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Current Los Angeles Contemporary Exhibitions
Doug Simay’s Best Picks
This edition of “Best Picks” is a two-fer.  March I was in London and then April in Los Angeles.  At the end of
this LA “Best Picks” is a link to my London art viewings.
Carlson Hatton at Patrick Painter (Bergamot thru May 21).
This being my second exposure to Carlson Hatton – my positive impression is even more amplified.  
Complex paintings, they bounce between figuration and abstraction, painting and drawing, adding and
subtracting, brush and stencil.  It would take a long while to figure out what Hatton is trying to say in each
of them.  But – I am content to just visually wander through an attempt to decode them.
Robin Mitchell at Craig Krull (Bergamot closing).
The press release for this show describes Mitchell’s work as “molecular structure of … imagery”.  Having
just been deeply exposed to the trajectory of Australian Aboriginal dot paintings (at the Gallery of New
South Wales in Sydney), I see strong parallels of both spirituality and the love of color interactions.
Hope Gangloff at Richard Heller (Bergamot thru April 30).
Gangloff paints her friends in their moments of modern American life.  These are exuberant, colorful works
that, as the press release states, “borrow heavily from…van Gogh, Egon Schiele, and Gustave Klimt.”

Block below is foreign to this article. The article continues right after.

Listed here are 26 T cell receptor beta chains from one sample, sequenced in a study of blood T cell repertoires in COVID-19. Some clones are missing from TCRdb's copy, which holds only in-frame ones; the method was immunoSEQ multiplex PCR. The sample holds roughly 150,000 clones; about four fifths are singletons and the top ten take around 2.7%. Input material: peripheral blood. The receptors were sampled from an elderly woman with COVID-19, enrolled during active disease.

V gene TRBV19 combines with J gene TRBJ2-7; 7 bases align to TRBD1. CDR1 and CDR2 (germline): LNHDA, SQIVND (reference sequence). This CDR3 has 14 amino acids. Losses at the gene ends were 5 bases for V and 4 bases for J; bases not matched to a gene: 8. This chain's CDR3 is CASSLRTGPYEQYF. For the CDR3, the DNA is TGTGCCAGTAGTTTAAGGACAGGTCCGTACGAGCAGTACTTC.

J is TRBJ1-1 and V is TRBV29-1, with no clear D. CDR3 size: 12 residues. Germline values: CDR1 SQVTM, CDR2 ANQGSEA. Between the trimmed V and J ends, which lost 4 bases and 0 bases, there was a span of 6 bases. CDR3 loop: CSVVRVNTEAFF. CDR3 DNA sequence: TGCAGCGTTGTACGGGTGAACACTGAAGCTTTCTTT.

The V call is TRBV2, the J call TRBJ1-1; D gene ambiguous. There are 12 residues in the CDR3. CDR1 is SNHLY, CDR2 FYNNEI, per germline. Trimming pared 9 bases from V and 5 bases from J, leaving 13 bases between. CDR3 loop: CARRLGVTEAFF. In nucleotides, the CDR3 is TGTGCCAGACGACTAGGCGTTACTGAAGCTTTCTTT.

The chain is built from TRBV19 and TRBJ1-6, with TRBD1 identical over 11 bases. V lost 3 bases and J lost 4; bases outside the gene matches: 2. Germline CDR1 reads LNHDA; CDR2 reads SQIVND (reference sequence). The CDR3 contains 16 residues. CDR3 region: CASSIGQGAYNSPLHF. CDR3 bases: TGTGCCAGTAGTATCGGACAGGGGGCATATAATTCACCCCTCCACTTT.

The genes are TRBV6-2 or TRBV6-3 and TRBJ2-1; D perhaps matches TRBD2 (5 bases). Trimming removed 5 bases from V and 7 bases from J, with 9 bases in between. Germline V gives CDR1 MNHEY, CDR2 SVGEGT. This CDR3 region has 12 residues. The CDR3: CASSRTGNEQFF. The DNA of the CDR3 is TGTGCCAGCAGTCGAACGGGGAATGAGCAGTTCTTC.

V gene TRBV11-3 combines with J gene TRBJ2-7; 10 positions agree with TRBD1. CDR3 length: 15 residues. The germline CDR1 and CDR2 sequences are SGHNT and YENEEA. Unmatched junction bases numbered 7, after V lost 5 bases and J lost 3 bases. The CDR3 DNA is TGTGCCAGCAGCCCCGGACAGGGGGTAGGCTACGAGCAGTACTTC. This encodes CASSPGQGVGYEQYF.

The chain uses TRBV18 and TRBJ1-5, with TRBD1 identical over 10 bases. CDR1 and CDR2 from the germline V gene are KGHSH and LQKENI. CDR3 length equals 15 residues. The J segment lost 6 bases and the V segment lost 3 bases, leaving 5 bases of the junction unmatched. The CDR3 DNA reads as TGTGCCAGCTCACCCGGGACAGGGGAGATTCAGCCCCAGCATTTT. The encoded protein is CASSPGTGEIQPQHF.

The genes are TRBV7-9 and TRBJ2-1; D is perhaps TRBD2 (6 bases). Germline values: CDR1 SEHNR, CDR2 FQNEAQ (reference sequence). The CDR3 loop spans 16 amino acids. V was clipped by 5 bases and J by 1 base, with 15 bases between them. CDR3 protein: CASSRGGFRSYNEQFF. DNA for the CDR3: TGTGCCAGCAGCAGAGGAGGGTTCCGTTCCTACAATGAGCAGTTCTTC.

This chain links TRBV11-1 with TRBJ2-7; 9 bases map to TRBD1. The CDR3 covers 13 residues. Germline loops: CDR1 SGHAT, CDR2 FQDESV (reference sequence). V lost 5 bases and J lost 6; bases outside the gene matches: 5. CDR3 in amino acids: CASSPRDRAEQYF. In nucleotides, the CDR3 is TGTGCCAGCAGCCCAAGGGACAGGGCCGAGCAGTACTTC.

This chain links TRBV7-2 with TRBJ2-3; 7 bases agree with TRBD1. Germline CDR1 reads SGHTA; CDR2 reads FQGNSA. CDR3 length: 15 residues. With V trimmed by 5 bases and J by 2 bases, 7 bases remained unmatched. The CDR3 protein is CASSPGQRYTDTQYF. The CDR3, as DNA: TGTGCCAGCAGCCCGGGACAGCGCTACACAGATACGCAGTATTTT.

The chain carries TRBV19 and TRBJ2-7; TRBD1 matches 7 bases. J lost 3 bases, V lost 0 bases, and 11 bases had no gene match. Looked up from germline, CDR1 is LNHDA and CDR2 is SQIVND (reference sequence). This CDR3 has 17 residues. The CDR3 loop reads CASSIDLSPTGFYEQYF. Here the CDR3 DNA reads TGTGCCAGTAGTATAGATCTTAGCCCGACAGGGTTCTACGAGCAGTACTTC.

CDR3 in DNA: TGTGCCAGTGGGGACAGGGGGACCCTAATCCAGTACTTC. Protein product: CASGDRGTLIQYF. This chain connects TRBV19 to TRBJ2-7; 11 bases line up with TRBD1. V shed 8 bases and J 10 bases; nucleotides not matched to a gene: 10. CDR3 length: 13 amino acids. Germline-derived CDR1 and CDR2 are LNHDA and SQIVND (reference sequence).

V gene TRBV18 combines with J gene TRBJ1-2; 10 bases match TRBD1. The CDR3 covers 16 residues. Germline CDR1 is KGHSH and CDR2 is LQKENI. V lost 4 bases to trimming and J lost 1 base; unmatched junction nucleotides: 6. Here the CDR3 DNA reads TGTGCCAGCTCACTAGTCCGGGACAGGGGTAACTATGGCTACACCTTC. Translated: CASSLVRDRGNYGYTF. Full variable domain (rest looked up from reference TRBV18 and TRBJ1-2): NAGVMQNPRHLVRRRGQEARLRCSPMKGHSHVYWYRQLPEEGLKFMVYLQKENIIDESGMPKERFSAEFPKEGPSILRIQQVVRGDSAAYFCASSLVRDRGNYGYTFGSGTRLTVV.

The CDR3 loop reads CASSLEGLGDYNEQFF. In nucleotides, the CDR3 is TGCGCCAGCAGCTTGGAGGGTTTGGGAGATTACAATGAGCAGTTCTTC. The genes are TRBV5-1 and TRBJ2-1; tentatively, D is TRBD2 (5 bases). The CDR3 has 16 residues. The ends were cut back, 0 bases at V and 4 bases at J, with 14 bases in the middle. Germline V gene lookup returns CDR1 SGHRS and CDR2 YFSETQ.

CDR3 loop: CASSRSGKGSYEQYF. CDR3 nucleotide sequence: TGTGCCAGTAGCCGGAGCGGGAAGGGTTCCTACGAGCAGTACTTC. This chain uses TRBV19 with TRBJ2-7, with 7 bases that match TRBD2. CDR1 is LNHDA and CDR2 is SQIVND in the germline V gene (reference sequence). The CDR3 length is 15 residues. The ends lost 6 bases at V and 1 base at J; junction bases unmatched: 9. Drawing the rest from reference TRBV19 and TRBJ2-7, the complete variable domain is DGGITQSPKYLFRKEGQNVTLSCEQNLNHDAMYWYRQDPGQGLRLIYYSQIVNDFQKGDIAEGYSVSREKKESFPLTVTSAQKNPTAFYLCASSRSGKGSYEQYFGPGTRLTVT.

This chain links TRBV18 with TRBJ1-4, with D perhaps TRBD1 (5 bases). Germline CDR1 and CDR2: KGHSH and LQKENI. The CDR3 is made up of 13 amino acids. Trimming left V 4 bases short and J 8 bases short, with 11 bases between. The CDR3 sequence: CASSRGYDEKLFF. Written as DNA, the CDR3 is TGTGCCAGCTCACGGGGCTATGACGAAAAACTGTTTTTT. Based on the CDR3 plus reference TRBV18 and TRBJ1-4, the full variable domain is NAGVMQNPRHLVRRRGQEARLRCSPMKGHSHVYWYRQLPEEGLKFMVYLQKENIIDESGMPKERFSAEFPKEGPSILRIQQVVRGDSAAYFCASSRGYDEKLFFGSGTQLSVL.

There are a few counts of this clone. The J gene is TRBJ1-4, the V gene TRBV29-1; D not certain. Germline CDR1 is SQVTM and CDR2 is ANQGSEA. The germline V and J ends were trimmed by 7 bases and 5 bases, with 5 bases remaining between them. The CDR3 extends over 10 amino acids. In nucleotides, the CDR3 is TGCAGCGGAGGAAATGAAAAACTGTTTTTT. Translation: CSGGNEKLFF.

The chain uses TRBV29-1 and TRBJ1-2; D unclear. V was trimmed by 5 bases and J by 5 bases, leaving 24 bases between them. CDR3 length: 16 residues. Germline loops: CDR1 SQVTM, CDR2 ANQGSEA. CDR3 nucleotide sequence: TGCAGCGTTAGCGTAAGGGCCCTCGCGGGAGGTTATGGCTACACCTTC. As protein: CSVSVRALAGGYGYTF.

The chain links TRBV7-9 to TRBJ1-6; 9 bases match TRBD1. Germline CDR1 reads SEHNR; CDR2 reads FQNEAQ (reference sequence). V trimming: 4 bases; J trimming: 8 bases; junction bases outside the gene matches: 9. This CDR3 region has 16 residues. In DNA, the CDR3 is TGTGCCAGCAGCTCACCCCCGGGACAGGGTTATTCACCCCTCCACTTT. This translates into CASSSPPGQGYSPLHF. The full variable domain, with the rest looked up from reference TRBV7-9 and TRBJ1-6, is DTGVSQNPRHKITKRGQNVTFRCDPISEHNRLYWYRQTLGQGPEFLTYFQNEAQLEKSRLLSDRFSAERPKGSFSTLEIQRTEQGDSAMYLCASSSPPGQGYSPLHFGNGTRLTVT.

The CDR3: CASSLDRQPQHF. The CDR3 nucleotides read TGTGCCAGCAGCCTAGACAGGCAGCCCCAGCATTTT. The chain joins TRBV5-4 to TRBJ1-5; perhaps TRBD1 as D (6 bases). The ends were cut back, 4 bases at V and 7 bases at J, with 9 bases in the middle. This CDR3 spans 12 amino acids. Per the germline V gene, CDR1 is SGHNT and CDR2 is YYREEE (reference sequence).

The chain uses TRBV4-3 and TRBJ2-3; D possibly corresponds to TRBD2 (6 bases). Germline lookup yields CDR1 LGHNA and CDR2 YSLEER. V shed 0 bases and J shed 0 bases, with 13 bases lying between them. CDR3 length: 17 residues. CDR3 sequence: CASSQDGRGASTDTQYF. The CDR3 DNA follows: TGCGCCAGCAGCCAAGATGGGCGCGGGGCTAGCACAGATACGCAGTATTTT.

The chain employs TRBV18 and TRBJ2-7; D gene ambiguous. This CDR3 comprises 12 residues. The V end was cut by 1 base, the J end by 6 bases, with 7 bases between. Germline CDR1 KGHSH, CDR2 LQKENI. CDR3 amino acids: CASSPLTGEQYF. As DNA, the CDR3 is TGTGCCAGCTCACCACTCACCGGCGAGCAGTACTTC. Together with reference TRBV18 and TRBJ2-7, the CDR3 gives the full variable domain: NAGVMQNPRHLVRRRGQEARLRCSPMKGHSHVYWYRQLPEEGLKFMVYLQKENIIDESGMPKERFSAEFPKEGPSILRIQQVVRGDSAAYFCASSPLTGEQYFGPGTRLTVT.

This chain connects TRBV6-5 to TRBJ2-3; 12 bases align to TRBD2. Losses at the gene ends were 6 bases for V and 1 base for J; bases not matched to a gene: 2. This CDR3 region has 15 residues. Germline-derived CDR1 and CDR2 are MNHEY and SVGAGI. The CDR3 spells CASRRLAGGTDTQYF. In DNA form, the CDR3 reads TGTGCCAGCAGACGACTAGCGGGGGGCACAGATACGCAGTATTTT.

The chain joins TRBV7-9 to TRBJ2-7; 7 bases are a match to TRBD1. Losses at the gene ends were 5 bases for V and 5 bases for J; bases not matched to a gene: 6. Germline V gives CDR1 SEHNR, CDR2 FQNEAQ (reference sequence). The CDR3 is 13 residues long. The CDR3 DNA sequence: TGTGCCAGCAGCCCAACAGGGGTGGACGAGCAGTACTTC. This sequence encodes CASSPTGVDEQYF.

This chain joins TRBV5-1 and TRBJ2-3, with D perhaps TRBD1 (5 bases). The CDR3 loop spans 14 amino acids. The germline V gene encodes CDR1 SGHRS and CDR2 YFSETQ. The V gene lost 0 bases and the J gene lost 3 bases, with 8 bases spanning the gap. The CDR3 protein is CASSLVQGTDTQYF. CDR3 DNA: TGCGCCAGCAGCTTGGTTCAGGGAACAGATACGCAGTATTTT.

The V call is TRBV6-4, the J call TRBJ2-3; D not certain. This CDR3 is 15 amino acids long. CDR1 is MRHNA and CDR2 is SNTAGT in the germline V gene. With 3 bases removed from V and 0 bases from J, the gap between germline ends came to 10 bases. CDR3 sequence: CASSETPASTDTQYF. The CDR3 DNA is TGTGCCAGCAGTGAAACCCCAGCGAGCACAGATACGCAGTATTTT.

John Divola at Gallery Luisotti (Bergamot thru May 14).
The image above is called “Intervention C”.  Divola returns to idioms and image-making strategies that he
has used before.  They still work.  Divola is finally getting the critical and international attention he
deserves.
Channing Hansen at Marc Selwyn (Beverly Hills closing).
Hansen’s hand-made weavings are created from fibers he has spun, dyed, and knitted together.  His
materials and handling could be interpreted as feminist.  He operates as the obverse of Lee Bontecou.
David Amico at ACE Beverly Hills (Beverly Hills thru April).
David Amico has been a part of LA’s art scene as long as I have been observing it.  His work is ever-
changing.  His curiosity and inventiveness always offer pleasurable experience.  Straddling figurative
and abstract, it takes effort to figure out the “polarity” of his paintings.  In this exhibition he seems to be
channeling Joe Goode’s shotgun paintings of the late 1970s.  The works in this exhibition appear to be
records of surfaces – but then become surfaces themselves.
Armin Boehm at Susanne Vielmetter (Culver City thru April 16).
Berlin artist, Boehm, paints figures in recognizable locales in Berlin.  The depiction of figurative
narratives is the intellectual scaffolding on which Boehm acts out audacious color melded with collaged
fabric.  The fabric of life depicted in the painted fabric of imagination.
Ruben Ochoa at Susanne Vielmetter (Culver City thru April 16).
This is an unusual exhibition by Ochoa.  His paintings that use rust and acrylic on linen are metaphysical
musings on his sculptural practice of deconstructing the environment.  This is a curious new development
that has me curious as to what comes next.
Julian Schnabel 1975
Julian Schnabel at Blum & Poe (Culver City thru April 30).
Twelve of Schnabel’s primary works that were produced between 1975 and 2015 are presented here.  It is
an affecting show.  In person Schnabel’s work has great strength.  Make anything big enough and it
becomes more powerful.  His physicality with materials and flat-out audacity lead to what Schnabel defines:
“feeling cannot be separated from intellect”.